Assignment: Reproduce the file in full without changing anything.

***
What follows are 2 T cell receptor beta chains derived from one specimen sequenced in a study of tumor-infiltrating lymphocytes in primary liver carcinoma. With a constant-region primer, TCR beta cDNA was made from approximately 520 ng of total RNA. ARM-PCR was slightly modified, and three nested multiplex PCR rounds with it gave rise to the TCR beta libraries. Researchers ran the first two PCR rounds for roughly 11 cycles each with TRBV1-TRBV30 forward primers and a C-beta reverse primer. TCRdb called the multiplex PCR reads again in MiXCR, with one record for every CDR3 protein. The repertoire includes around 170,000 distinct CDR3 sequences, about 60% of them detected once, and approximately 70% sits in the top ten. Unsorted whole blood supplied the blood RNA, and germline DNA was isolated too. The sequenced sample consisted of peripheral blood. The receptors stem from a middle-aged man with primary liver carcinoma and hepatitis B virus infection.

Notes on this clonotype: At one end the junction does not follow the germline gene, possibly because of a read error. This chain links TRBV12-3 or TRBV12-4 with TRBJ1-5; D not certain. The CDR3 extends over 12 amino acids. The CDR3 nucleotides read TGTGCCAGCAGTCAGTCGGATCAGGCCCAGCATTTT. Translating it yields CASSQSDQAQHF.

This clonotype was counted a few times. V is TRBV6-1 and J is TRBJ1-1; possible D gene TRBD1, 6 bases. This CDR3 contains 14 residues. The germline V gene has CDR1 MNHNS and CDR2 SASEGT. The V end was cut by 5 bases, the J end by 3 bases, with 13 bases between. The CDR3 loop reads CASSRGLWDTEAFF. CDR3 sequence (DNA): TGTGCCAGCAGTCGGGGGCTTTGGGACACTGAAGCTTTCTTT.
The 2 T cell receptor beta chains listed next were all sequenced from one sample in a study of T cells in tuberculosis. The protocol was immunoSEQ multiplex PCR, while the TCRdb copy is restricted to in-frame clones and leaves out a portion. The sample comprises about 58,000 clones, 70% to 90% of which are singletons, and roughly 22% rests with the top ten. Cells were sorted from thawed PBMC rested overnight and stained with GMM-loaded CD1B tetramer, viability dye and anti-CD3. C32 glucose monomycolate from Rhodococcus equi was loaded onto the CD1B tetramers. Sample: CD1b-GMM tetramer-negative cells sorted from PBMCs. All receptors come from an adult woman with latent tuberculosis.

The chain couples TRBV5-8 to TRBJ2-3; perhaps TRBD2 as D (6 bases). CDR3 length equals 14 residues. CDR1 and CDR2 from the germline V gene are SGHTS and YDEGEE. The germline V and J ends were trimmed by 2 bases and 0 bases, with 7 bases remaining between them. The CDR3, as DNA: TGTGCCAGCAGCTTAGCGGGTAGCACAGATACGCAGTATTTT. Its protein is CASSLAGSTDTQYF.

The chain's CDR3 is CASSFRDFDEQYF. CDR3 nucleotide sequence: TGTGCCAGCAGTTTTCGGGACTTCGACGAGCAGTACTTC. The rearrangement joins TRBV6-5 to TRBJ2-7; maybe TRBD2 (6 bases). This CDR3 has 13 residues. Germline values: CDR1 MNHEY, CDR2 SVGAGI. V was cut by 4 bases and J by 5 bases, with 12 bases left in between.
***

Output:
What follows are 2 T cell receptor beta chains derived from one specimen sequenced in a study of tumor-infiltrating lymphocytes in primary liver carcinoma. With a constant-region primer, TCR beta cDNA was made from approximately 520 ng of total RNA. ARM-PCR was slightly modified, and three nested multiplex PCR rounds with it gave rise to the TCR beta libraries. Researchers ran the first two PCR rounds for roughly 11 cycles each with TRBV1-TRBV30 forward primers and a C-beta reverse primer. TCRdb called the multiplex PCR reads again in MiXCR, with one record for every CDR3 protein. The repertoire includes around 170,000 distinct CDR3 sequences, about 60% of them detected once, and approximately 70% sits in the top ten. Unsorted whole blood supplied the blood RNA, and germline DNA was isolated too. The sequenced sample consisted of peripheral blood. The receptors stem from a middle-aged man with primary liver carcinoma and hepatitis B virus infection.

Notes on this clonotype: At one end the junction does not follow the germline gene, possibly because of a read error. This chain links TRBV12-3 or TRBV12-4 with TRBJ1-5; D not certain. The CDR3 extends over 12 amino acids. The CDR3 nucleotides read TGTGCCAGCAGTCAGTCGGATCAGGCCCAGCATTTT. Translating it yields CASSQSDQAQHF.

This clonotype was counted a few times. V is TRBV6-1 and J is TRBJ1-1; possible D gene TRBD1, 6 bases. This CDR3 contains 14 residues. The germline V gene has CDR1 MNHNS and CDR2 SASEGT. The V end was cut by 5 bases, the J end by 3 bases, with 13 bases between. The CDR3 loop reads CASSRGLWDTEAFF. CDR3 sequence (DNA): TGTGCCAGCAGTCGGGGGCTTTGGGACACTGAAGCTTTCTTT.
The 2 T cell receptor beta chains listed next were all sequenced from one sample in a study of T cells in tuberculosis. The protocol was immunoSEQ multiplex PCR, while the TCRdb copy is restricted to in-frame clones and leaves out a portion. The sample comprises about 58,000 clones, 70% to 90% of which are singletons, and roughly 22% rests with the top ten. Cells were sorted from thawed PBMC rested overnight and stained with GMM-loaded CD1B tetramer, viability dye and anti-CD3. C32 glucose monomycolate from Rhodococcus equi was loaded onto the CD1B tetramers. Sample: CD1b-GMM tetramer-negative cells sorted from PBMCs. All receptors come from an adult woman with latent tuberculosis.

The chain couples TRBV5-8 to TRBJ2-3; perhaps TRBD2 as D (6 bases). CDR3 length equals 14 residues. CDR1 and CDR2 from the germline V gene are SGHTS and YDEGEE. The germline V and J ends were trimmed by 2 bases and 0 bases, with 7 bases remaining between them. The CDR3, as DNA: TGTGCCAGCAGCTTAGCGGGTAGCACAGATACGCAGTATTTT. Its protein is CASSLAGSTDTQYF.

The chain's CDR3 is CASSFRDFDEQYF. CDR3 nucleotide sequence: TGTGCCAGCAGTTTTCGGGACTTCGACGAGCAGTACTTC. The rearrangement joins TRBV6-5 to TRBJ2-7; maybe TRBD2 (6 bases). This CDR3 has 13 residues. Germline values: CDR1 MNHEY, CDR2 SVGAGI. V was cut by 4 bases and J by 5 bases, with 12 bases left in between.